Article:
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FIVE FACTORS OF CLEANING

  • Agitation/Mechanical Action/Pressure
  • Proper pressure in WareWashing operations increases the ability of the wash solution to remove Soil.
  • This ties directly to proper procedures, as well as overall Dish Machine cleanliness!

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FIVE FACTORS OF CLEANING

  • Chemical Action
  • Only use Products specifically formulated for Mechanical WareWashing.

  • Certain Wares, such as those made of Aluminum and Pewter, require use of a Detergent Product that is “Metal Safe”.

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FIVE FACTORS OF CLEANING

  • Time
  • For Wares that are heavily soiled, or have baked-on food soil, allowing some period of time for pre-soaking can be prove to be very advantageous.
  • Some WareWash Machine Models allow the end-user to vary the length of the Wash Cycle, thus maximizing the effectiveness of the Washing process.

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WareWashing Machines & Dish Room Best Practices

Best Practices

  • Operational Checks
  • Care & Maintenance

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WareWashing Machines & Dish Room Best Practices

  • Operational Checks
    • Gauges
      • All Dish Machines have Analog or Digital Readout Gauges which provide the end-user with a quick and easy method for verifying Temperatures & Pressure.
      • By law, Dish Machines must have working Gauges that indicate the temperature of the Wash Tank, as well as the Final Rinse in Hot Water Sanitizing Units.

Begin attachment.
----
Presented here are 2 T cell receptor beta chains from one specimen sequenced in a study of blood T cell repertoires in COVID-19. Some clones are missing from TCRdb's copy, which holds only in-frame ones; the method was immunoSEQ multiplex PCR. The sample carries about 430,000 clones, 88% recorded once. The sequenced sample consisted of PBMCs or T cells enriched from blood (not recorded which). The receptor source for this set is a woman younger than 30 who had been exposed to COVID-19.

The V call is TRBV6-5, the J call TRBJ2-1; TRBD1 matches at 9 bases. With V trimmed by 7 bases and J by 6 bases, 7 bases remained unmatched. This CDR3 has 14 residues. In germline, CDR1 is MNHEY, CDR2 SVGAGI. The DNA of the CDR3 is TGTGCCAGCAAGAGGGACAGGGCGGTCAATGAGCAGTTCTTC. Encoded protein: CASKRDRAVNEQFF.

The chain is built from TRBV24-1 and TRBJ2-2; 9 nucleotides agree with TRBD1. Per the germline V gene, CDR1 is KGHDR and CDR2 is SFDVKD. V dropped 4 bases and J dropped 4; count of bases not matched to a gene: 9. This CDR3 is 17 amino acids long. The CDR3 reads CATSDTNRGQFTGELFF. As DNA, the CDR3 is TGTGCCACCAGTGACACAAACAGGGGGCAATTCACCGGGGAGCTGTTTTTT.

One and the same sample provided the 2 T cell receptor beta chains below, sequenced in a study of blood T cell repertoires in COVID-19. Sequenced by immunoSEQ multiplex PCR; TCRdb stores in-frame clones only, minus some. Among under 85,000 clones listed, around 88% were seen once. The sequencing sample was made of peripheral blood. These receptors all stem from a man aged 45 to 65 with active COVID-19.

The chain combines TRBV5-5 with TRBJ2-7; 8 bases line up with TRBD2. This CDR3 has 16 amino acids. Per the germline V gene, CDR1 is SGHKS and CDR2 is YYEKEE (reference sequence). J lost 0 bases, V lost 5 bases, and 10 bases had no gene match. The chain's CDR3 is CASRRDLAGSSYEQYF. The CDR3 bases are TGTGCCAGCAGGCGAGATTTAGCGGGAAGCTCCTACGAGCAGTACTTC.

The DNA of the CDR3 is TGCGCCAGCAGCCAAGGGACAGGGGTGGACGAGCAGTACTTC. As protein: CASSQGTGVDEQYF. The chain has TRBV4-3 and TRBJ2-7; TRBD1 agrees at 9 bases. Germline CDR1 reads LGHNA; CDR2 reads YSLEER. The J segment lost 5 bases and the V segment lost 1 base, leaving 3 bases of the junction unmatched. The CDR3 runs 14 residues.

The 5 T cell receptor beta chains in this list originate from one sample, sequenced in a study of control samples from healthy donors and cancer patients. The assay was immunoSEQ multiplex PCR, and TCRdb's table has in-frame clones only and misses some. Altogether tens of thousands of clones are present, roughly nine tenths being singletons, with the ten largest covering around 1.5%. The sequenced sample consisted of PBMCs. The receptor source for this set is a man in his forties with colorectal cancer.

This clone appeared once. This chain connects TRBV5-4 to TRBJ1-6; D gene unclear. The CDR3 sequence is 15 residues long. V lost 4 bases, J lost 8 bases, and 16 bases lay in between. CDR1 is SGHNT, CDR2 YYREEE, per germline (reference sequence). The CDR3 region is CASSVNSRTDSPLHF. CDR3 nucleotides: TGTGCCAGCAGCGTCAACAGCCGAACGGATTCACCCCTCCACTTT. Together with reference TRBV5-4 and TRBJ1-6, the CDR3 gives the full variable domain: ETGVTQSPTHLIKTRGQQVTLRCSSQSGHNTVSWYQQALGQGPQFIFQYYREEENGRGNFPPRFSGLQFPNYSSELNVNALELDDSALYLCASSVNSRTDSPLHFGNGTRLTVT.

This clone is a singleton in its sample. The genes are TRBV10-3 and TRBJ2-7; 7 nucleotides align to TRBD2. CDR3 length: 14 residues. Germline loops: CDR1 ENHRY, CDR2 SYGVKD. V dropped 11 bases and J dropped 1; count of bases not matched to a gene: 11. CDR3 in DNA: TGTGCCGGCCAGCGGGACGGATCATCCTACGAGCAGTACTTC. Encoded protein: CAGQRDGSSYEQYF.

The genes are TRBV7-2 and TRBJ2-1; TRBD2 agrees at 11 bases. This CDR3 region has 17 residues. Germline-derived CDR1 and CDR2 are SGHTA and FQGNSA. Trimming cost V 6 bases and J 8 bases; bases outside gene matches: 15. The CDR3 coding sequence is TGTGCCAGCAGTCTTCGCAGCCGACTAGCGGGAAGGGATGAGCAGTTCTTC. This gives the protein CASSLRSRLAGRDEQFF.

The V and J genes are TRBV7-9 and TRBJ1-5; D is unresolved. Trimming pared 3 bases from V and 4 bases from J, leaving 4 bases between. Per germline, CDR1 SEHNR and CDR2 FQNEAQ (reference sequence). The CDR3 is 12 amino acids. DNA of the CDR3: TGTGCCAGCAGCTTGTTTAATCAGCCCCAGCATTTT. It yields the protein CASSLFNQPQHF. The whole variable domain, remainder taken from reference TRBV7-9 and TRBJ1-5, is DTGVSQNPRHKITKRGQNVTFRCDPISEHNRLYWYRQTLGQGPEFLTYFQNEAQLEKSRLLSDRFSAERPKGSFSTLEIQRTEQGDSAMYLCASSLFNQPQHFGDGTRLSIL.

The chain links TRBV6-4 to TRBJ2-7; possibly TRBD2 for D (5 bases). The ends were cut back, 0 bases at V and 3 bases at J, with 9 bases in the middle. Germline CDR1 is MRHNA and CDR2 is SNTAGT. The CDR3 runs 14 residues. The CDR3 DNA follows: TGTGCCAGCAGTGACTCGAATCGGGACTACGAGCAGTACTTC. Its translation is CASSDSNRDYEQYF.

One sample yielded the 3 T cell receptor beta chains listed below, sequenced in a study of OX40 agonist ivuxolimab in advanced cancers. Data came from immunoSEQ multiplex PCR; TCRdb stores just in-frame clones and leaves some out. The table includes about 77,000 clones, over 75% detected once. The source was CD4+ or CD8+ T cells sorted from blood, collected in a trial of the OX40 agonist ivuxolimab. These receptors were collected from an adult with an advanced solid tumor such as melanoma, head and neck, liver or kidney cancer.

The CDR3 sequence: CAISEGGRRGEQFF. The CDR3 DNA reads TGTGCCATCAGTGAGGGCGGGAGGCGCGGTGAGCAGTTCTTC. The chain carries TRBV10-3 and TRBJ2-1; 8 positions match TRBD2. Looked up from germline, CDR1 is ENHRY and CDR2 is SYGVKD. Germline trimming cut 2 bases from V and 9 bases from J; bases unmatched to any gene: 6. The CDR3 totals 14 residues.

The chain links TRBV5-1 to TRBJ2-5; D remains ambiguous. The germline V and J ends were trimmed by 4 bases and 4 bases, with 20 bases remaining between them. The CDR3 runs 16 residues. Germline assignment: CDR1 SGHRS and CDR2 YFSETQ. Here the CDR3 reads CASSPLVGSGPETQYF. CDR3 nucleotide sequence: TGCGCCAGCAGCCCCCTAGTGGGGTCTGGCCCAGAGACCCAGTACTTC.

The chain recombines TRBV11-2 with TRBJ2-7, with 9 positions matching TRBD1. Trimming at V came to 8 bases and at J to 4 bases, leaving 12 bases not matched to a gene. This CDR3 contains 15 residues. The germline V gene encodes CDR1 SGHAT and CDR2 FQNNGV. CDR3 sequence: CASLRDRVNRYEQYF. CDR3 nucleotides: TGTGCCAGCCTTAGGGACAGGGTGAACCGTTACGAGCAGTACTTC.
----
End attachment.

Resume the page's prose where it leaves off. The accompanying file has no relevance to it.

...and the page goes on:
• In the case of a Hot Water Sanitizing Unit, a working Pressure Gauge must also be clearly visible.

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WareWashing Machines & Dish Room Best Practices

Temperature Gauges are prominently displayed with recommended operating temperatures posted in either close proximity to the Gauge or on a tag and/or placard somewhere on the Dish Machine itself.

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WareWashing Machines & Dish Room Best Practices

  • Per the Food Code: A working Pressure Measuring Device (a Gauge) must be clearly visible. This Gauge will indicate the pressure at which the Final Rinse water is being delivered at.
  • The acceptable Range is between 15 – 25 PSI with 20 PSI being the optimum pressure.
  • Final Rinse Water delivered at 20 PSI is also how most Dish Machine manufacturers calculate the water usage per cycle.

Final Rinse Pressure (flowing)

Static Pressure (at rest)

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WareWashing Machines & Dish Room Best Practices

  • Operational Checks

Wash Arms & Rinse Jet’s

  • Clogged Wash Arms and Rinse Jet’s will result in an ineffective wash, and more critically, Wares that may not be Sanitized.
    • Clogged or partially blocked Wash Arm’s are usually a clear indicator that proper pre-scrapping procedures are not being adhered to.
    • As the Final Rinse is always fresh potable water, clogged Final Rinse Jet’s are typically a result of sediment, debris, or mineral scale build-up due to hard water.
    • All Dish Machines have Wash Arm’s and Rinse Jet’s that may be removed for periodic cleaning.

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Rinse Arms, Jet’s & Nozzle